The prize for the most inane, devious and arguably dishonest Councillor comment of the year goes hands down to Hyams in the ‘discussion’ on the Caulfield Village amended Development Plan.

For someone who is so meticulous about quoting ‘planning law’ back to residents time and time again, it is literally inexcusable for a councillor to make the following comment – ‘I don’t know that there needs to be that diversity in every site – there needs to be diversity across Glen Eira’. . So even though there will be many one and two bedroom places there are ‘family sites around the area’ so that’s the diversity.

Not only is this a flagrant misrepresentation of council’s own Planning Scheme it is in total opposition to State policies – which we are sure that Hyams knows. Clause 55 of the State provisions reads:

To encourage a range of dwelling sizes and types in developments of ten or more dwellings.

Developments of ten or more dwellings should provide a range of dwelling sizes and types, including:

􀂃 Dwellings with a different number of bedrooms.

􀂃 At least one dwelling that contains a kitchen, bath or shower, and a toilet and wash basin at ground floor level

It would seem that Hyams and Pilling would stoop to any level in order to defend their previous decisions on C60 and the development plan! Readers should also take careful note of the nonsense presented by Okotel. Below is the full ‘discussion’

Pilling moved to accept the motion ‘as printed’. Lipshutz seconded.

PILLING: said he chaired the planning conference and that this has a long history going back to 2011 and the C60. Went through the details of the amended plan – ie increase in dwellings but that the ‘building envelope doesn’t change greatly’ even though there are ‘some changes in setbacks’ and ‘increases the size of balconies in some apartments’. These are all ‘relatively minor changes’ and the ‘main change is in the makeup of apartments’ – reduction of three bedroom and increase in one/two bedroom apartments. ‘This is a relatively minor change’ given the overall number of dwellings. Said he was ‘happy to accept the recommendation as printed’.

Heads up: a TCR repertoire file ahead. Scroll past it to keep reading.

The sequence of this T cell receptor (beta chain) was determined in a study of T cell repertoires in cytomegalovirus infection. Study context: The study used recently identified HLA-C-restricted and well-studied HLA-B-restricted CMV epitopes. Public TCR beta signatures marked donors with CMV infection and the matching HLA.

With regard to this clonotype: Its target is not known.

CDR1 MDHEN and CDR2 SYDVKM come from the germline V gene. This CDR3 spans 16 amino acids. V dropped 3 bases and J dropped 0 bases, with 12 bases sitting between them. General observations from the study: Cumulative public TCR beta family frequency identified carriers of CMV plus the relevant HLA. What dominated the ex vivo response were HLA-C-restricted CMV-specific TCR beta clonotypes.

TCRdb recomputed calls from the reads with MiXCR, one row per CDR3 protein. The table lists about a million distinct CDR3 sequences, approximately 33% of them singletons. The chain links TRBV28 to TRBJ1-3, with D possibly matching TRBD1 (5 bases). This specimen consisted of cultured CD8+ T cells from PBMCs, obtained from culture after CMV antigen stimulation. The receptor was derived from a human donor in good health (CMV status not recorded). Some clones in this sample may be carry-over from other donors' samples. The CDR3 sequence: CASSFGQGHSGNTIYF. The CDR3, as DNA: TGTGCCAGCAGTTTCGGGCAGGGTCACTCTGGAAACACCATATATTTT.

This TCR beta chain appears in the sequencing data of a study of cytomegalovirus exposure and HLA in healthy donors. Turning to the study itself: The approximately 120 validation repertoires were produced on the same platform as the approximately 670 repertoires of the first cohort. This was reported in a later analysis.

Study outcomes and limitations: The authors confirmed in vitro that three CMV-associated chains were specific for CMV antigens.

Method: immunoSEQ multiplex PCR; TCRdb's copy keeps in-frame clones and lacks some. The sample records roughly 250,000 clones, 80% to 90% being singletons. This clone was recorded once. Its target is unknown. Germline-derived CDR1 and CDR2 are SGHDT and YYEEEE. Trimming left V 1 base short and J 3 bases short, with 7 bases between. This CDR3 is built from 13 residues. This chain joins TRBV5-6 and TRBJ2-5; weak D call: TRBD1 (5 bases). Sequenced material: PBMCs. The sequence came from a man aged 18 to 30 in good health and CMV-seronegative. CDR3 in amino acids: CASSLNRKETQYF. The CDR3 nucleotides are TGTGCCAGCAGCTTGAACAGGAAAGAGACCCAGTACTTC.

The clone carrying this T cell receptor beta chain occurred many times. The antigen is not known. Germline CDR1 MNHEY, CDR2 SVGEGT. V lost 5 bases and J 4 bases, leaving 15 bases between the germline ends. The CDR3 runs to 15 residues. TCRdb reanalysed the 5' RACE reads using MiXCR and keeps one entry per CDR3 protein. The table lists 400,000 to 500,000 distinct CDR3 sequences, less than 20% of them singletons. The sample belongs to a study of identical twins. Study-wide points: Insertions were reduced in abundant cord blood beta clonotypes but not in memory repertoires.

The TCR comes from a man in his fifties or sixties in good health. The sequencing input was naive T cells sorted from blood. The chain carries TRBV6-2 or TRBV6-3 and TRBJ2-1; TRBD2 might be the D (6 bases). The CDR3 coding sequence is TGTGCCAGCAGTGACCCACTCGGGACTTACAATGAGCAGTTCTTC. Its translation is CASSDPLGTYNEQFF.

LIPSHUTZ: said that he ‘looked very carefully’ and because of the more car spaces thinks that this amended plan ‘is a better outcome’. Increased dwellings ‘wouldn’t cause any detriment’ to people. He thought it is ‘appropriate and I am supporting it’.

DELAHUNTY: was against the amended plan for same reasons as she was against the original plan – lack of social housing when the Incorporated Plan ‘quite unequivocally’ said that it would provide social housing. With the changes in ‘housing stock’ that the amendment proposes, this gives the developer a ‘great opportunity’ to provide for social housing – but it doesn’t do this. ‘It is absolutely against every value that I hold’ that social housing isn’t provided ‘in a variety of manners’ on such a huge site. Said ‘they can’t’ put social housing until the very last precinct goes up and ‘then shove some very cheap apartments on top’. ‘Social housing should be provided at all levels’ of the development. Here’s the opportunity to do this, but they haven’t and they won’t ‘until someone forces them to’.